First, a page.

To finish out the plate of Spanish quesadillas, I added almonds (a Spanish staple) and some rice. Marcona almonds are even more delicious than almonds that we typically find in the U.S.!
I love manchego cheese from Spain and now had more membrillo (quince paste) than I needed for these quesadillas so the next few days they made an excellent breakfast on top of my favorite Rainforest crisps from Vancouver, B.C., Canada! All of the crisps are good, but my favorite are the fig and olive in the purple box. Whole foods and Fred Meyer tend to carry them in their specialty cheese sections. They are a delicious, healthy, and well balanced breakfast that is easy to do and sticks to my ribs! 🙂
My husband came home one Friday night saying that we needed to eat at Bollywood theater that night. I’m always up for a food adventure-especially when multiple coworkers rave about it and he got to see the delicious takeout from lunch!
The restaurant is a funky warehouse style building with high ceilings and lots of tables.
It was reasonably priced and allowed for a delightful mix and match of a variety of dishes and flavors.
We ordered the following:
Dahi Papri Chaat: Housemade crackers topped with chickpeas, potatoes, yogurt, cilantro and tamarind chutney.
Samosa Cholle: Two savory pastries filled with spiced potatoes, onions, ginger and peas. Topped with chickpea chole and green chutney.
Chicken Curry: aromatic and creamy curry. Served with saffron rice.
Dal: lentils simmered with spices.
It’s like the tapas of Indian street food!
I tend to like curries, but I was surprised that the simplicity and flavor of the chaat and the samosa were my favorites. At the same time, each plate provided a nice mix of acidity and creaminess and heat and coolness. It was delightful tasting the trio of chutneys with the pappadums.
California pizza kitchen makes a spicy chicken tinga quesadilla appetizer that they call a “small plate” that is nicely crisp with a simplicity of flavor that I wanted to try to make myself. Click to view the description from the menu on their website:
Lime chicken, Monterey jack, carmelized onions, roasted peppers, black beans and cilantro, baked in our hearth oven. Served with housemade Ranchito sauce.
I didn’t have a recipe, but somewhere on the web I found these ingredients and recipe and I can’t find it again, however, it was my rough process.
2 breasts of shredded chicken cooked with tomatoes, chilis, and spices.
¼ c. mayo
1-1/2 Tbsp. hot sauce-chipotle
½ c. ranch dressing
Heat oil and carmelize onions and peppers.
Add black beans.
Grill and shred chicken and 2 c. fresh diced tomatoes and 1 c. chicken broth and 2 chipotle chilis, chopped.
Heat tortilla and flip-about 1 minute.
Add 1/3 c. monterey jack cheese and 1/3 c. chicken tinga mixture and ranchito sauce-about 2 minutes.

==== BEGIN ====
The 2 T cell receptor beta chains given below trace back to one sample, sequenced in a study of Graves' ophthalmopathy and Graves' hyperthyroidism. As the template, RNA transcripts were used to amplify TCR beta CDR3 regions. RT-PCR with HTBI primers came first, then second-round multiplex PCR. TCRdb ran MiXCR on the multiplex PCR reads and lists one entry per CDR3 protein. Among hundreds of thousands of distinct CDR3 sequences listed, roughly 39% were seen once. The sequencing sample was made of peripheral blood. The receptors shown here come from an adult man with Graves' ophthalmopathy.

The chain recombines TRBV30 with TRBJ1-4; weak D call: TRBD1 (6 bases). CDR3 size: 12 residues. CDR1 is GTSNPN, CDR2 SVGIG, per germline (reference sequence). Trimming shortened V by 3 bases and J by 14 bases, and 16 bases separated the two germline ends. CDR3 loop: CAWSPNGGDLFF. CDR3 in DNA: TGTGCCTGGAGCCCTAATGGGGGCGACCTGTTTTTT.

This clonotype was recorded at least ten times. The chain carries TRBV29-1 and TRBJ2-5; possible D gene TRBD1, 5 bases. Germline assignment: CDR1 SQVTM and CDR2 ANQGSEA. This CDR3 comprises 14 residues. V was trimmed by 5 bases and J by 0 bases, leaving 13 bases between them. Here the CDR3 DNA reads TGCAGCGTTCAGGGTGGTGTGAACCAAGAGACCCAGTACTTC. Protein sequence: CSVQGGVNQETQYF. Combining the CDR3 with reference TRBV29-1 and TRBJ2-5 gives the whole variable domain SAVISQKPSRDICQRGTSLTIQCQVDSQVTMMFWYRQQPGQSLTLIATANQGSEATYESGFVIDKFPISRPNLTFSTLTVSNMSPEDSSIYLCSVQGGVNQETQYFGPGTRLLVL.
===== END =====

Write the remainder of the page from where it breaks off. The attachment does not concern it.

Fold and remove and quarter.
Top with cilantro and squeeze lime.
Add rice on the side.
I didn’t add rice to the side, however, I love every opportunity to include jicama!
A friend of ours is one of the managers at Hudson’s bar and grill inside the Heathman lodge and we so enjoy the perfectly prepared, plated, and served food as often as we can! Unfortunately, it’s typically a quick bite or just on special occasions given the delicious steak and seafood options. Check out the prior post on their deliciousness!
On this occasion, I indulged in their delicious smoked chicken and corn chowder and starter of the La Pierre Robert cheese from France and San Daniele prosciutto from Italy. The cheese and prosciutto came with a perfect assortment of flatbread, almonds, and fig.
My husband uncovered this Dragonwell bistro for us to explore as the family of a colleague of his runs it and he’d eaten lunch with coworkers there and thought I’d like it. It’s located downtown by Portland State University. They weren’t too terribly busy the night that we went and my husband’s colleague happened to be serving.
The ambiance was relaxing with interesting, traditional decor.
I’m not much for soup, but I mistakenly agreed to Egg flower soup while ordering and didn’t want to waste it. I did think it was good. We thought we’d try an assortment that sounded good so we ordered the following. It sure adds up quickly, but it was a nice assortment of fresh with good flavor and we were able to take leftovers home.
Champagne orange chicken with the following description:
Lightly battered white chicken tenderloin sautéed with bell peppers & onion, topped with splash of orange juice, champagne, and mandarin oranges.
House combination lo-mein with the following description:
Lo-mein with beef, chicken & shrimp.
Dried Sautéed String Beans
Steamed white rice
I was trying to decide what to order to drink that would be traditional and appropriately pair with Chinese food and the server said, “Do you want to be adventurous?” I said “sure” and I was delighted with the lychee martini. It was very similar to this lychee martini recipe from the Food network.